Carrera — Designed to Track High Speed Times
Long before the Tag Heuer Carrera was an idea in the mind of designer Jack Heuer’s, his grandfather Edouard was developing a concept that would eventually become the cherry on top of Jack’s ”mythical series”: the oscillating pinion.
More on the oscillating pinion later. First, it’s imperative to explain the history of the Carrera in order to understand what inspired Jack. Understanding his inspiration leads to an understanding of why a grandfather’s ingenious idea could later be used to perfect the work of his grandson.
History of the Two Carreras
The Carrera is a border-to-border car race in Mexico. It is a government supported, 2,000 mile plus race that covers nine stages over six days. The route takes drivers through desert, over high mountain passes and into thick lowlands jungle. The first race was in 1950, but originally, the Carrera only lasted as an annual event for four years as a result of it widely being considered the most dangerous road race in the world.
Without debate, the original Carrera was the longest road race in the world at the time and accidents including driving into cliffs, over cliffs, smashing into buildings, careening into ravines and every other sort of less dramatic mayhem you can imagine. The dangerous peril of the Carrera led the Mexican government to shut the race down after only four years.
Short Tenure, Massive Impact
While the race didn’t even last long enough to develop traditions, it made a massive impact worldwide. The last two years of the race saw almost every major car maker enter a car. Both Porsche and Volkswagen made their name in the Carrera. Porsche named one of their most famous cars after the race. They have been using the Carrera name for over 50 years.
Porsche wasn’t the only manufacturer inspired by the race. So was open road race enthusiast Jack Heuer. The same year Porsche came out with their Carrera, Jack presented the Tag Heuer Carrera.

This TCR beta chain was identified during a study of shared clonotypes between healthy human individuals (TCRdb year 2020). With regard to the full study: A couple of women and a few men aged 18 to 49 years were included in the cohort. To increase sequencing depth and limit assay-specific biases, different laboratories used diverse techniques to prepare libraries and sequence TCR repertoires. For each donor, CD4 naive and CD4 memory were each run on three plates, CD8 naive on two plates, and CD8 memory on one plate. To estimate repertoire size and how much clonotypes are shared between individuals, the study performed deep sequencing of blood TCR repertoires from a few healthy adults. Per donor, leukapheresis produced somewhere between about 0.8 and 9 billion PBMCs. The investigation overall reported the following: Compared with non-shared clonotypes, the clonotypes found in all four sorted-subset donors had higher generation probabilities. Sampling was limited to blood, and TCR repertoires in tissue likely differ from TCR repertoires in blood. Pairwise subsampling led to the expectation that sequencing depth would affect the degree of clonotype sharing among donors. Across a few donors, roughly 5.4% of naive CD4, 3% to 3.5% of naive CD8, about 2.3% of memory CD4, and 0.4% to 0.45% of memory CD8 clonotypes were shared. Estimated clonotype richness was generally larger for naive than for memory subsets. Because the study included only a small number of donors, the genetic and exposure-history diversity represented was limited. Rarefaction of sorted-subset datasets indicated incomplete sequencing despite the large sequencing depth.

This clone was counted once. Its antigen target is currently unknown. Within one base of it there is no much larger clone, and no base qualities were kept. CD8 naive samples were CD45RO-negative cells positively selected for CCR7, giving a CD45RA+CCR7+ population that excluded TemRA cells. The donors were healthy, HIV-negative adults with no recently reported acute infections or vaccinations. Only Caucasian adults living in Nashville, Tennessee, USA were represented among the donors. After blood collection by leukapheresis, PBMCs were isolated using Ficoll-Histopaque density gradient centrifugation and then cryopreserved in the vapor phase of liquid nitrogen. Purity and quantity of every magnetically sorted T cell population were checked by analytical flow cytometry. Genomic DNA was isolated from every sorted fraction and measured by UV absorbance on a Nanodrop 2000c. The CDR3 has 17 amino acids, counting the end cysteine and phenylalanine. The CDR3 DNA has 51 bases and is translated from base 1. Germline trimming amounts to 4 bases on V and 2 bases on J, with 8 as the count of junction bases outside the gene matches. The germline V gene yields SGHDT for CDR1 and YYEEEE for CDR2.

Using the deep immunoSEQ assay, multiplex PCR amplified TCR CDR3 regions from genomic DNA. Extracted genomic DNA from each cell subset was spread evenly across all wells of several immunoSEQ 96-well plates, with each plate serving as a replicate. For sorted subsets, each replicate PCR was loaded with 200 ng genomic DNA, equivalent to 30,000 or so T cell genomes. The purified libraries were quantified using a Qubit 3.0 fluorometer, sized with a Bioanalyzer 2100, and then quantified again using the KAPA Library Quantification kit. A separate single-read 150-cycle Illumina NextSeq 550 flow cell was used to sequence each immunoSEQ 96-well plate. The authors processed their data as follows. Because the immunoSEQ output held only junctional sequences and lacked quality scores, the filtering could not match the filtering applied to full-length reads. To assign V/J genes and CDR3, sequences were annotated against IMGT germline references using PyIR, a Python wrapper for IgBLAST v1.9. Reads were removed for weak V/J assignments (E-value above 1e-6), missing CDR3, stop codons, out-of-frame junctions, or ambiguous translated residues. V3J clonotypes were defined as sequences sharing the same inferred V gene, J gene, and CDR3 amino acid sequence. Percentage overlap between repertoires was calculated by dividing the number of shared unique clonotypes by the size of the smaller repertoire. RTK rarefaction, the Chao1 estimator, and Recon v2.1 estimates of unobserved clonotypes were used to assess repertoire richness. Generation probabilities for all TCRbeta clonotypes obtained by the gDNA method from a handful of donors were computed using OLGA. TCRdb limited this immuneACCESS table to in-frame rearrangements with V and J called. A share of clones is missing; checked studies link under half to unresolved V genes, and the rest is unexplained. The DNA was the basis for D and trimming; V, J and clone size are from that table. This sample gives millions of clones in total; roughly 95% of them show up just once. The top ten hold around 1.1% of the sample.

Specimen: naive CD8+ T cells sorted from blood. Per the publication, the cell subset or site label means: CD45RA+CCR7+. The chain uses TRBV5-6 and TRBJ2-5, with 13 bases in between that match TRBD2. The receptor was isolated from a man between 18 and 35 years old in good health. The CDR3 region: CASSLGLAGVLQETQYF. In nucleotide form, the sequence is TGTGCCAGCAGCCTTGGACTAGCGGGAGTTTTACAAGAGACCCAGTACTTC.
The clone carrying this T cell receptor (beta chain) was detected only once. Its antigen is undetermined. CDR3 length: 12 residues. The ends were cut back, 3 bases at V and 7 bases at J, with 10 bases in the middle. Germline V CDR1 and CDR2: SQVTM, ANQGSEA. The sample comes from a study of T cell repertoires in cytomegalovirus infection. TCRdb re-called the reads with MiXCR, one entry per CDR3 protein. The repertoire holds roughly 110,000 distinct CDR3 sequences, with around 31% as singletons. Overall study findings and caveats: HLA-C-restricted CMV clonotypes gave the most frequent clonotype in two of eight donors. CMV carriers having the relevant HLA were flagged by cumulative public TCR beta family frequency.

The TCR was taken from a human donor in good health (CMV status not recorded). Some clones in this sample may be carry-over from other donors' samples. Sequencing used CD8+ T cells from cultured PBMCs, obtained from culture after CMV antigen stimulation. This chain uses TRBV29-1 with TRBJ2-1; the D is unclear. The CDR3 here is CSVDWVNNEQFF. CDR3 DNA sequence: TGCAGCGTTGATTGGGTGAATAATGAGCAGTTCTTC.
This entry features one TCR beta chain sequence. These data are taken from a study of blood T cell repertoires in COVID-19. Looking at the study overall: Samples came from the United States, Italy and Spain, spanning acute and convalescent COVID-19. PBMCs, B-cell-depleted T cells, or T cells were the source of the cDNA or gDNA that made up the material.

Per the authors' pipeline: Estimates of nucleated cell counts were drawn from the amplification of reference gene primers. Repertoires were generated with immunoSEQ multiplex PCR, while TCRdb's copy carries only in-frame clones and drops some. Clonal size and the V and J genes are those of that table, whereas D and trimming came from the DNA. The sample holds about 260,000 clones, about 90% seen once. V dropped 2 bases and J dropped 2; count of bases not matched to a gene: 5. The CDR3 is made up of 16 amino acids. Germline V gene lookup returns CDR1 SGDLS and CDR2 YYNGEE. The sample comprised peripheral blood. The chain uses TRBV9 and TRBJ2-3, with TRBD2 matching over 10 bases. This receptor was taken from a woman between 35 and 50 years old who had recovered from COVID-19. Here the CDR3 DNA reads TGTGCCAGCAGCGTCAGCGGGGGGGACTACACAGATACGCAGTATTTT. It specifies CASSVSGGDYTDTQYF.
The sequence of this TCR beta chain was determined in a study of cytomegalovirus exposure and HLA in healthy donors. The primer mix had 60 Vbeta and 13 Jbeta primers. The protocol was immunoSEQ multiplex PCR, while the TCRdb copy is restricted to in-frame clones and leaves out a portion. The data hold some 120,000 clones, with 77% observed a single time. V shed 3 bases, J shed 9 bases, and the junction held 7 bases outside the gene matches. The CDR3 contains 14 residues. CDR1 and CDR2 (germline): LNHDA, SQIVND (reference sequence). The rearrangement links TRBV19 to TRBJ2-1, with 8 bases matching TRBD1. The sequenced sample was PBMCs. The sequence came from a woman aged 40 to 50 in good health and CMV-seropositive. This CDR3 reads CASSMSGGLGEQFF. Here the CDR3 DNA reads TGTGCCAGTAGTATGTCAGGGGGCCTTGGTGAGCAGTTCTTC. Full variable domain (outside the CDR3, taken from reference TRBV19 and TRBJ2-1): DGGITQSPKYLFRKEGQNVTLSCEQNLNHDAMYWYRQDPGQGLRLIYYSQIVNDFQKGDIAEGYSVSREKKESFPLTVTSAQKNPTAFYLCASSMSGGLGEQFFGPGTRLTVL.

What Makes a Watch a Car Racing Watch
Simply, a chronograph is the difference between a standard watch and a watch that has value in a motor race. But, as Tag Heuer doesn’t make digital watches, the question is, what kind of stop watch does an analog watch need in order to time cars that average 90 miles an hour and manage speeds over 150 miles an hour for noticeably long stretches? a chronograph that can split seconds into tenths with perfection.
The Oscillating Pinion
The biggest problem that chronographs is preventing a miscalculation of time as one gear engages another. Before the oscillating pinion, the stop watch started when the teeth of the chronograph gear were jammed into the teeth of a gear on the watch’s second hand. It was simple and it was ineffective.
The oscillating pinion, on the other hand, works more like the gears of an automatic transmission. A pinion acts as a buffer between the two gears. The pinion is always engaged with the main gear (connected to the second hand) and when the stop watch is started, the oscillating pinion begins moving the chronograph wheel like a finger spinning a bicycle wheel using the spokes.
Bringing Two Generations Separated by Another Together
While Edouard Heuer’s oscillating pinion was certainly put to good use prior to the Carrera, it was the perfect mechanism for his grandson who had a passion for racing fast and knew the value of splitting seconds with precision.